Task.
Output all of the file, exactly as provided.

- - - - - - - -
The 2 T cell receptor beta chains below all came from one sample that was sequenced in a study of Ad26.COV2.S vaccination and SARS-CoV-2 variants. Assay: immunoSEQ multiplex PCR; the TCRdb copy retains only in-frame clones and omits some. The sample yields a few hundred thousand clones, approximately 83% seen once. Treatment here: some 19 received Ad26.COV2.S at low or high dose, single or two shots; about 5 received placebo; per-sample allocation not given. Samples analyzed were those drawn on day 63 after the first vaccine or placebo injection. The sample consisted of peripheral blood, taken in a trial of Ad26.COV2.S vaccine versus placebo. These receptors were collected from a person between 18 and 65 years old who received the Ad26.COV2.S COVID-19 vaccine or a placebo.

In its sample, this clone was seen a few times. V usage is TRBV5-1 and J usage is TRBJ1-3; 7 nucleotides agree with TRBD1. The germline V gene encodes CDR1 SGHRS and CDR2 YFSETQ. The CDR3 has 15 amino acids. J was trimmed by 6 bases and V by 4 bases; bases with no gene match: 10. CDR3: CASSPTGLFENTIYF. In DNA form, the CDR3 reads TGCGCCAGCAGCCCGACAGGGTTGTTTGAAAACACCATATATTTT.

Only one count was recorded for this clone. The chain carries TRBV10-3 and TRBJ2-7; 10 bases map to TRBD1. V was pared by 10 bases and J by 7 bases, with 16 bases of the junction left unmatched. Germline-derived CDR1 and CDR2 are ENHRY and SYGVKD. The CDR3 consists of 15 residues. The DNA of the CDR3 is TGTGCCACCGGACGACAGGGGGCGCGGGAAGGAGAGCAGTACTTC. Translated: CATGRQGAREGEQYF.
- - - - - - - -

The 2 T cell receptor beta chains below all came from one sample that was sequenced in a study of Ad26.COV2.S vaccination and SARS-CoV-2 variants. Assay: immunoSEQ multiplex PCR; the TCRdb copy retains only in-frame clones and omits some. The sample yields a few hundred thousand clones, approximately 83% seen once. Treatment here: some 19 received Ad26.COV2.S at low or high dose, single or two shots; about 5 received placebo; per-sample allocation not given. Samples analyzed were those drawn on day 63 after the first vaccine or placebo injection. The sample consisted of peripheral blood, taken in a trial of Ad26.COV2.S vaccine versus placebo. These receptors were collected from a person between 18 and 65 years old who received the Ad26.COV2.S COVID-19 vaccine or a placebo.

In its sample, this clone was seen a few times. V usage is TRBV5-1 and J usage is TRBJ1-3; 7 nucleotides agree with TRBD1. The germline V gene encodes CDR1 SGHRS and CDR2 YFSETQ. The CDR3 has 15 amino acids. J was trimmed by 6 bases and V by 4 bases; bases with no gene match: 10. CDR3: CASSPTGLFENTIYF. In DNA form, the CDR3 reads TGCGCCAGCAGCCCGACAGGGTTGTTTGAAAACACCATATATTTT.

Only one count was recorded for this clone. The chain carries TRBV10-3 and TRBJ2-7; 10 bases map to TRBD1. V was pared by 10 bases and J by 7 bases, with 16 bases of the junction left unmatched. Germline-derived CDR1 and CDR2 are ENHRY and SYGVKD. The CDR3 consists of 15 residues. The DNA of the CDR3 is TGTGCCACCGGACGACAGGGGGCGCGGGAAGGAGAGCAGTACTTC. Translated: CATGRQGAREGEQYF.